Looking back, this mission is a classic military case study on the fallacy of micro-management. Based on the excessive command attention I got, you would think it was the mission meant to end Operation Iraqi Freedom. Maybe it was in some "war hero's mind"! At the time, I was a Platoon Leader (First Lieutenant) in the United States Army. The nation was entrusting me to fulfill the responsibility of that role. I appreciated having the Military Police there to help with security and firepower, and the three Captains knew their role was support. They did not try to take over my mission. But, did I really need a Colonel and his Sergeant Major to successfully complete this mission?  Why did they feel the need to force themselves onto the scene and control every minor detail? Would I have done everything in the exact manner as them?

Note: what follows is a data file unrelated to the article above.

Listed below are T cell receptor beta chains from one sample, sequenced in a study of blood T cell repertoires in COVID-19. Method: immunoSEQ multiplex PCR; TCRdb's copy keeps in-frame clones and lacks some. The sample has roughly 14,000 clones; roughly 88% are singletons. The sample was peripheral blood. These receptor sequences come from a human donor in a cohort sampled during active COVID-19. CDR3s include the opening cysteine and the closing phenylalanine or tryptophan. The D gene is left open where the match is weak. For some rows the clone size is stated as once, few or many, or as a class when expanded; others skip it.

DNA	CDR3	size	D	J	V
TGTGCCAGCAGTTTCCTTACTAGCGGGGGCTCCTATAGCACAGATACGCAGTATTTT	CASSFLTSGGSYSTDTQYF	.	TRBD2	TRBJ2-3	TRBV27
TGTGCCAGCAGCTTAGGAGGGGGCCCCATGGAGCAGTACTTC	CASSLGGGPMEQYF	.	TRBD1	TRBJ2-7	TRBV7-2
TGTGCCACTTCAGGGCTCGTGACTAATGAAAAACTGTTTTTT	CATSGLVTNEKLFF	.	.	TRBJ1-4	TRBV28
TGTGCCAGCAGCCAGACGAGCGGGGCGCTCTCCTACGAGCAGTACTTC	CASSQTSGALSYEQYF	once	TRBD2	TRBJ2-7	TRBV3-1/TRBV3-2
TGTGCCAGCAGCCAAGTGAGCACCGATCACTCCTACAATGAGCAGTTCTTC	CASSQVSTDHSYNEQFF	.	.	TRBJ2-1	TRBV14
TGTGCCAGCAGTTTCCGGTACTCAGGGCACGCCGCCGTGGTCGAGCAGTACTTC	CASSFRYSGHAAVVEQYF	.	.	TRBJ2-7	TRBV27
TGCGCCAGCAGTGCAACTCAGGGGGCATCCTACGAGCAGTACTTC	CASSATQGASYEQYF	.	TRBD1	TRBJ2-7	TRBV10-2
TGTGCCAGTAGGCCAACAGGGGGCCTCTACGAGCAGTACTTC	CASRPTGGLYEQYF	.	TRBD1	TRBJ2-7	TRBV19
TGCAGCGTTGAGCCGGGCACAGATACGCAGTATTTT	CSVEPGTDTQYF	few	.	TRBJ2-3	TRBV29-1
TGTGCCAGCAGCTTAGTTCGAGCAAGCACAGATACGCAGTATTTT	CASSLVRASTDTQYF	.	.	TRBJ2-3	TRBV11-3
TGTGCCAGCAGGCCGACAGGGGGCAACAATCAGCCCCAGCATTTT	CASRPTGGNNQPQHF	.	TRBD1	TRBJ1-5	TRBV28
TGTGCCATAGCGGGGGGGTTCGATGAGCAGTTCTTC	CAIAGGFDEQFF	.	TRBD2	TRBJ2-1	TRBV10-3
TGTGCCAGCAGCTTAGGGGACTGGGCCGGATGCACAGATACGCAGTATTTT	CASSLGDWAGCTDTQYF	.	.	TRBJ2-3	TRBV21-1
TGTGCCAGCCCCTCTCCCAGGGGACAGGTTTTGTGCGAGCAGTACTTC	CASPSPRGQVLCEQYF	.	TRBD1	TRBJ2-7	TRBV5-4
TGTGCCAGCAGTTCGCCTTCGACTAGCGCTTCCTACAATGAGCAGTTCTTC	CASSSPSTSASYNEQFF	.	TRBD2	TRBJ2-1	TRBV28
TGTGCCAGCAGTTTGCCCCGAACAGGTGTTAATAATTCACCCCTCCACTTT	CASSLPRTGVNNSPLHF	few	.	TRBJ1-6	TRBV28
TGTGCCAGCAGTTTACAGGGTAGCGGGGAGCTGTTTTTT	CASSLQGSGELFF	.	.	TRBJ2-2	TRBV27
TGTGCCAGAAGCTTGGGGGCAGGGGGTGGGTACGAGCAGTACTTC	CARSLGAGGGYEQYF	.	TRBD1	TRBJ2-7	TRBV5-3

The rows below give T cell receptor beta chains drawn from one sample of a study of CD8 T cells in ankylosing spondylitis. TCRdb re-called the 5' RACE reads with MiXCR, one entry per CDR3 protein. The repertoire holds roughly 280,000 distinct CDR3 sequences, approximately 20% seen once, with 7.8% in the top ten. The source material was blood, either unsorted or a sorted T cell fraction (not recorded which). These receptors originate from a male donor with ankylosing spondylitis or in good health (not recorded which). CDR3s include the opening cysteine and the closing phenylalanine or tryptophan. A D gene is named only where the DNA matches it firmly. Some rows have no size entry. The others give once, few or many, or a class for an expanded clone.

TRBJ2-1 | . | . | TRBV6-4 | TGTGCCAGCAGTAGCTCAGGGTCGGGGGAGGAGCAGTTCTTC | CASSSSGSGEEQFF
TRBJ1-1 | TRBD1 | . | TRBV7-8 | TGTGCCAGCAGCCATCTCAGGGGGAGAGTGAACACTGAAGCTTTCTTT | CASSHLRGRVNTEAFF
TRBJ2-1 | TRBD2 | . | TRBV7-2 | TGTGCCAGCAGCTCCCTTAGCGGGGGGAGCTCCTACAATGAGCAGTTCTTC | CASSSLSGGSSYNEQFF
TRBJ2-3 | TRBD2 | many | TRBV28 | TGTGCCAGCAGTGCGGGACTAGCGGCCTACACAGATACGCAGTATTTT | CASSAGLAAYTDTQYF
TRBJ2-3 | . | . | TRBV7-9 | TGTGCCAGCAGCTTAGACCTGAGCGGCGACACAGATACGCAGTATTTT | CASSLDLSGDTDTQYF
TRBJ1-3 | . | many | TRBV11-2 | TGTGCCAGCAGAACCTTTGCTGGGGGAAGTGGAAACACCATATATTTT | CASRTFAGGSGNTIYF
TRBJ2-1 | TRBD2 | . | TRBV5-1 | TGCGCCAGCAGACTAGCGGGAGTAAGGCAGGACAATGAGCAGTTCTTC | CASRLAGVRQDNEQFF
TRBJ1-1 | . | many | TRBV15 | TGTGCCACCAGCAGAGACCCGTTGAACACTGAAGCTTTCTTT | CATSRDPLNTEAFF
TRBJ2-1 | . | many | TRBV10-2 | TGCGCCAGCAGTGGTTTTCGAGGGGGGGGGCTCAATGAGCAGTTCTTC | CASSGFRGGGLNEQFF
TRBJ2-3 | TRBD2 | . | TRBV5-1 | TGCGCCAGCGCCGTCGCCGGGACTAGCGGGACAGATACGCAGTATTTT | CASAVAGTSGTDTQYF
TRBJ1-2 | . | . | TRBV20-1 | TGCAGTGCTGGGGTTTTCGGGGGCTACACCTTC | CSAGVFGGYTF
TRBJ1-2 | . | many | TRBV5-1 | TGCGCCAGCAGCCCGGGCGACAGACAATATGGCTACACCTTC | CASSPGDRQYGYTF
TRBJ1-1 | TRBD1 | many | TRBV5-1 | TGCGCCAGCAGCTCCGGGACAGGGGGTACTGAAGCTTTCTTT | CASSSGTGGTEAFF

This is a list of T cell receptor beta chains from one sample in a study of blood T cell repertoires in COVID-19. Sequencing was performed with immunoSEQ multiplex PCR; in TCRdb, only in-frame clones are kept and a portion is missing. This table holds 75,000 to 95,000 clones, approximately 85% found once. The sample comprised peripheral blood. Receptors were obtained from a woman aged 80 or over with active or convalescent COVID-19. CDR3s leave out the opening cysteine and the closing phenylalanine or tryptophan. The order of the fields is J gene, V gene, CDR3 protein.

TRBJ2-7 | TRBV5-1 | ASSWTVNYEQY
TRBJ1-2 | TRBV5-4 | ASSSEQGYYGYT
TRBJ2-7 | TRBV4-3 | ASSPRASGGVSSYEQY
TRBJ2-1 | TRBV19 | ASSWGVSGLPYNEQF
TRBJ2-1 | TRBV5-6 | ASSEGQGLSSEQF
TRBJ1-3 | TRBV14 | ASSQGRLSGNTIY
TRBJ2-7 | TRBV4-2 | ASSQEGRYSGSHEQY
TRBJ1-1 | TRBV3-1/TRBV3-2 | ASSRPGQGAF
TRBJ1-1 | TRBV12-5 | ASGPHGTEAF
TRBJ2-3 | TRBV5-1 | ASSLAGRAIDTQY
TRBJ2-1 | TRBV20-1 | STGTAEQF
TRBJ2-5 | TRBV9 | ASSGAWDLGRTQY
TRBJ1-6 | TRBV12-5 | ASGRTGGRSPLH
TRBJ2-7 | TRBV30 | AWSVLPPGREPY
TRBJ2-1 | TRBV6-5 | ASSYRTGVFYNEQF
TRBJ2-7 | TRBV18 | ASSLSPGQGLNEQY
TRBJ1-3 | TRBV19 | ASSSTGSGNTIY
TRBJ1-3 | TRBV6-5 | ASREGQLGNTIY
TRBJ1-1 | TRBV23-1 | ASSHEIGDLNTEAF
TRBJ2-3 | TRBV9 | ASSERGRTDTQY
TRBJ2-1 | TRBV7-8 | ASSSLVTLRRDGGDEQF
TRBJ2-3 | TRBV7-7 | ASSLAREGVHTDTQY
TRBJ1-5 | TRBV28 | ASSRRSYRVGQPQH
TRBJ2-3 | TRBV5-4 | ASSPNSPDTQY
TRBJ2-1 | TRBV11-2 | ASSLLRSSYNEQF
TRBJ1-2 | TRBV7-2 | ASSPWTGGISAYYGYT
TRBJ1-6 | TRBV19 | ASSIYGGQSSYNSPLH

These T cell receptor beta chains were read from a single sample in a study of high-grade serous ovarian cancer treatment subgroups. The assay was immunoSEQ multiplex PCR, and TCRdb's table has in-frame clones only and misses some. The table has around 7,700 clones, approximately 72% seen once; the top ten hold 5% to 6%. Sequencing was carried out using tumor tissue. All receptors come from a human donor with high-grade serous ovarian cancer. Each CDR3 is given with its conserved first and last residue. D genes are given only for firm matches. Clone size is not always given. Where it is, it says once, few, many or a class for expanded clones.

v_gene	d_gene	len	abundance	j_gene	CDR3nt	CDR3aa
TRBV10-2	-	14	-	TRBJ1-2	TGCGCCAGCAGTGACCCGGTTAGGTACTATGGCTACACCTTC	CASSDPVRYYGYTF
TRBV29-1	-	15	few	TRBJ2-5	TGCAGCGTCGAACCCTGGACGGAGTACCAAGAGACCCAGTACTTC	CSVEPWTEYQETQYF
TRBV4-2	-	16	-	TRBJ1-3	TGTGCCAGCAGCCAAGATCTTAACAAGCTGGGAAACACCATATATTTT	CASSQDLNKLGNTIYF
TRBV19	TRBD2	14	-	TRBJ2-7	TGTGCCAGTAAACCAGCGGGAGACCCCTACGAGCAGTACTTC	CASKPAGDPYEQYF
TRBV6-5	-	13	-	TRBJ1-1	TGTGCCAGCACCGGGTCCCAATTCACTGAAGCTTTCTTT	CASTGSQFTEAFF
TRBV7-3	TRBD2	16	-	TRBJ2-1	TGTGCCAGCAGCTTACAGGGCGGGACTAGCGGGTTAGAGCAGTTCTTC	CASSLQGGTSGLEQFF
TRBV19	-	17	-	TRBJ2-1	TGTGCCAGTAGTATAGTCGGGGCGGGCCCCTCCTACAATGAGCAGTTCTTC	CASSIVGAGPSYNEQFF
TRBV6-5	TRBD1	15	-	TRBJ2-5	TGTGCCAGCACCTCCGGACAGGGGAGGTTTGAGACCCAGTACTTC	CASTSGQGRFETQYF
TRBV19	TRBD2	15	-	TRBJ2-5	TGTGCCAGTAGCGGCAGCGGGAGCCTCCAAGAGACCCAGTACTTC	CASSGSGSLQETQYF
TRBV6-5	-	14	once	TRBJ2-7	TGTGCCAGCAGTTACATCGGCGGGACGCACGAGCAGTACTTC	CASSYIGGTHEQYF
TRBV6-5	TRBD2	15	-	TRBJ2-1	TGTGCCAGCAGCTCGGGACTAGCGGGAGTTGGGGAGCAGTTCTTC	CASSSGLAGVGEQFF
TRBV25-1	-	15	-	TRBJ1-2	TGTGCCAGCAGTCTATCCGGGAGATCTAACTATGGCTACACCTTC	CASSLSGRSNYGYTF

If they wanted to lead this mission, then why did they need me to tag along? When leadership does not allow their subordinates to step up and take charge, then the subordinates will learn not to step up and take charge. Novel concept!

Leaders, if you do not allow your subordinates to fail, how will they ever learn to succeed? ...Besides, it's a Senior Non-Commissioned Officer's job to make sure his Lieutenant doesn't fail!

Click for Part III

Saturday, February 13, 2010

Was this really that long ago? (Part I of III)